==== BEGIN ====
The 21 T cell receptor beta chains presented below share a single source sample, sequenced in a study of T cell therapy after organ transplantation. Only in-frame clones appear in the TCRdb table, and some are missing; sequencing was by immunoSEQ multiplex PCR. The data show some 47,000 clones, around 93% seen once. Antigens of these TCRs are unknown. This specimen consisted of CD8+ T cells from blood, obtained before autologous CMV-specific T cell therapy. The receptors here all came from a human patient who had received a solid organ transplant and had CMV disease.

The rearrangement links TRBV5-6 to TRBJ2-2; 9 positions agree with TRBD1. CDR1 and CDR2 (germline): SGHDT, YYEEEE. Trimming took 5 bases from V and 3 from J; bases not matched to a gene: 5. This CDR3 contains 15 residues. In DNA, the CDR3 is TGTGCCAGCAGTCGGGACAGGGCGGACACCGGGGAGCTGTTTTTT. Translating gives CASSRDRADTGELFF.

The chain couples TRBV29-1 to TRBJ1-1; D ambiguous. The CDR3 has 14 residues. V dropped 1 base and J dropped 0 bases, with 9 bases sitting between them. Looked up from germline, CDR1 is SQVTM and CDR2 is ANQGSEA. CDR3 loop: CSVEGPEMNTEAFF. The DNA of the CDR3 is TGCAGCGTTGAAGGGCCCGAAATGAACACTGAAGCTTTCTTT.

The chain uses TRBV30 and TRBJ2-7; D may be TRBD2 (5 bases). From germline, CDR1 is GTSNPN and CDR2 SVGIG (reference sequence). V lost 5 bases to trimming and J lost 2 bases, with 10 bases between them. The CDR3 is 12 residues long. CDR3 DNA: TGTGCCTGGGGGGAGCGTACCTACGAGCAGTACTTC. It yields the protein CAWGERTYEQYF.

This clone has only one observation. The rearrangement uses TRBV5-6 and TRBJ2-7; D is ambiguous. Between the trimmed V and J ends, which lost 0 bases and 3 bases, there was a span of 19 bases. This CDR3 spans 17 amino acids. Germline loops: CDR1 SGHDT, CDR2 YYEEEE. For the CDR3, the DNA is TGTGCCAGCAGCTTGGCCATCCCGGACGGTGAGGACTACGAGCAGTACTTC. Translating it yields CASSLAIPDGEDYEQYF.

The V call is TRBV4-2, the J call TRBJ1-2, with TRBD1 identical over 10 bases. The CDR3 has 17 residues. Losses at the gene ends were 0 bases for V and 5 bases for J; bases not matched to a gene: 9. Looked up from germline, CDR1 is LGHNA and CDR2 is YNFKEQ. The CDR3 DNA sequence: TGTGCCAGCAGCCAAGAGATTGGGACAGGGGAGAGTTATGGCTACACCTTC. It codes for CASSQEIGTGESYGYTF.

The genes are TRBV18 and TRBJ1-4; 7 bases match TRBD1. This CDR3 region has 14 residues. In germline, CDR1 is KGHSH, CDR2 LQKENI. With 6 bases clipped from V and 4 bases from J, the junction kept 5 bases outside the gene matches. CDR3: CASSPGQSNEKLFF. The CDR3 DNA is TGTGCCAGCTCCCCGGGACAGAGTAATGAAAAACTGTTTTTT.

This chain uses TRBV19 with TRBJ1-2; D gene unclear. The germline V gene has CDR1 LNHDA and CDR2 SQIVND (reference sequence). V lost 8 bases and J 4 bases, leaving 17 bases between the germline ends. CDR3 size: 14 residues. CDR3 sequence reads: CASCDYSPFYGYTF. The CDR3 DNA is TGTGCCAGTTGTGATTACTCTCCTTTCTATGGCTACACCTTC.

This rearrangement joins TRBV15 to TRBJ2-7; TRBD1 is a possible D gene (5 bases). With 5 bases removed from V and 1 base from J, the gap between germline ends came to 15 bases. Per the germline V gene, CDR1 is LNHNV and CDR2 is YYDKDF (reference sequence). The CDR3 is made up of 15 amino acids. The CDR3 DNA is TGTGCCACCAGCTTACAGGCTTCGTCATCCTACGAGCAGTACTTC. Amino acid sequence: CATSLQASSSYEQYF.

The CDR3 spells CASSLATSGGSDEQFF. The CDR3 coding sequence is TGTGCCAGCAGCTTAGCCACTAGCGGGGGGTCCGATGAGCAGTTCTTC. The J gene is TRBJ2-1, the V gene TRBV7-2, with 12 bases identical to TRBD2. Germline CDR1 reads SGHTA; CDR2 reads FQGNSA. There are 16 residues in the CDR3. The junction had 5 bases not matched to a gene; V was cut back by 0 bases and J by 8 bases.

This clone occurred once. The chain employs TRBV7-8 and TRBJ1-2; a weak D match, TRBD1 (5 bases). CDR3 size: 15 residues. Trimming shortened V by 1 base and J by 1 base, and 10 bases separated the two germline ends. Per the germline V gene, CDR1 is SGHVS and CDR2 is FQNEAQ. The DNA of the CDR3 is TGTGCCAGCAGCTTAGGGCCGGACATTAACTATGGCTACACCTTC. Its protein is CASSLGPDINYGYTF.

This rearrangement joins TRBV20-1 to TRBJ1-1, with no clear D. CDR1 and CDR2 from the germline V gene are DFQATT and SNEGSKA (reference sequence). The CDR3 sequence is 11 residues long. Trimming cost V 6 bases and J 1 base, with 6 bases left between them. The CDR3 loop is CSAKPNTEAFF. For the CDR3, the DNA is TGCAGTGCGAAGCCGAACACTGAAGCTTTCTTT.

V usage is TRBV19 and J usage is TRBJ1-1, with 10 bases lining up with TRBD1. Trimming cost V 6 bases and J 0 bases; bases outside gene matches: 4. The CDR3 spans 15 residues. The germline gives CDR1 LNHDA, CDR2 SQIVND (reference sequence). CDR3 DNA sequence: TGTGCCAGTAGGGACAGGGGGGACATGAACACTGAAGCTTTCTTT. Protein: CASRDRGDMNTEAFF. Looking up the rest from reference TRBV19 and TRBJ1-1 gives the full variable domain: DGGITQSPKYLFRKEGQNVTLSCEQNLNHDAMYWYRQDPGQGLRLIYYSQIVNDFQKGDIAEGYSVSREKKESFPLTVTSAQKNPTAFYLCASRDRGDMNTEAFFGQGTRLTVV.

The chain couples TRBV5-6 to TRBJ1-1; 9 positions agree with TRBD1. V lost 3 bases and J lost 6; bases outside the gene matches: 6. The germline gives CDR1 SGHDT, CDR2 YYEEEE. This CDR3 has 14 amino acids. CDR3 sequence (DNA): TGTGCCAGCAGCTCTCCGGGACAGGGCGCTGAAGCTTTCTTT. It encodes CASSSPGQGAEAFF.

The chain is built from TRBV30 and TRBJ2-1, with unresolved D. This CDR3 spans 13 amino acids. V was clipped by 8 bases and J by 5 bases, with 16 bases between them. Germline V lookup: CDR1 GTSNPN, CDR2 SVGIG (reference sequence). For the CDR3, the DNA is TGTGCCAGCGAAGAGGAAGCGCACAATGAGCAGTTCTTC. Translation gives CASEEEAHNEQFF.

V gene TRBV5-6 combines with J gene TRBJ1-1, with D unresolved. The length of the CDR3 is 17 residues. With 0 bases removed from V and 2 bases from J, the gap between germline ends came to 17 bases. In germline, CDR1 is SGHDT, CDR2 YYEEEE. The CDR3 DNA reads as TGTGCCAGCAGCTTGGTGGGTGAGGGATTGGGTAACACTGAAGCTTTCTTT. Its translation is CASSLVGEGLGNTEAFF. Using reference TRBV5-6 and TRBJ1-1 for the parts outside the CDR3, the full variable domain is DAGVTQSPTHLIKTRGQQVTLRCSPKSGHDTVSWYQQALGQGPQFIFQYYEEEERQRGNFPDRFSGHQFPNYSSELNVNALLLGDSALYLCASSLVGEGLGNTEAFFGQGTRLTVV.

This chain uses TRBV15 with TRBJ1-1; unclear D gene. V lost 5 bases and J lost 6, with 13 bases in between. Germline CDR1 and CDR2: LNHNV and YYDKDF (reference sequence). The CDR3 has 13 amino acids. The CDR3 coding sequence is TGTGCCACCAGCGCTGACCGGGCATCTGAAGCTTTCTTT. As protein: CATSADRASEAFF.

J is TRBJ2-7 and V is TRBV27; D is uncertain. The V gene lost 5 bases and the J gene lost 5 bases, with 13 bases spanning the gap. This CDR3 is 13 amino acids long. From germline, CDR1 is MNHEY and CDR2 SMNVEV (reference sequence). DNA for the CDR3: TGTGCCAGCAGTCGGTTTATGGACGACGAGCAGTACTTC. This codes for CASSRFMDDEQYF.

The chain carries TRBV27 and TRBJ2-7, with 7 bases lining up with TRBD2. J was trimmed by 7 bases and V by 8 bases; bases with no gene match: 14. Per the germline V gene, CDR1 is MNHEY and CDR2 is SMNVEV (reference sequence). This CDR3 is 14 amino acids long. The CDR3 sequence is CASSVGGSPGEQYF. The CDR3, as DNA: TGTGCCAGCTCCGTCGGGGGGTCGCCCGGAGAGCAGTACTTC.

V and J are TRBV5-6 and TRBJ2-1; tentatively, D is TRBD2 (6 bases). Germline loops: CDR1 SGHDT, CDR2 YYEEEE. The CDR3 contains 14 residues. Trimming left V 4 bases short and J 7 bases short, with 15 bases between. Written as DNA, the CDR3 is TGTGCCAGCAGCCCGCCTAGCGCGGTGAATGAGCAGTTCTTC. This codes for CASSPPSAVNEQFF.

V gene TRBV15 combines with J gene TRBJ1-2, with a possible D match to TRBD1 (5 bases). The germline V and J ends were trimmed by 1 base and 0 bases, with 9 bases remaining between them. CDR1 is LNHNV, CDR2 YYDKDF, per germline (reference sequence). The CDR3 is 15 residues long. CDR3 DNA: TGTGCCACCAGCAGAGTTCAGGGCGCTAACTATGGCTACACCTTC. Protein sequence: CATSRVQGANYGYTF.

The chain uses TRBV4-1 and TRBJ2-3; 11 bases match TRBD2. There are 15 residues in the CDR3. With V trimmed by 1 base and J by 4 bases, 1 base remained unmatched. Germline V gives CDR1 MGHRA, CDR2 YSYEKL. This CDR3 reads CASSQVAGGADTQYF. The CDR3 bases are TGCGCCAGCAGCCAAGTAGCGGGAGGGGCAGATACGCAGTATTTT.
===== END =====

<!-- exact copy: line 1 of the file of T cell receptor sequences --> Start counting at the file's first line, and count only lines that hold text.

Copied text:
The 21 T cell receptor beta chains presented below share a single source sample, sequenced in a study of T cell therapy after organ transplantation. Only in-frame clones appear in the TCRdb table, and some are missing; sequencing was by immunoSEQ multiplex PCR. The data show some 47,000 clones, around 93% seen once. Antigens of these TCRs are unknown. This specimen consisted of CD8+ T cells from blood, obtained before autologous CMV-specific T cell therapy. The receptors here all came from a human patient who had received a solid organ transplant and had CMV disease.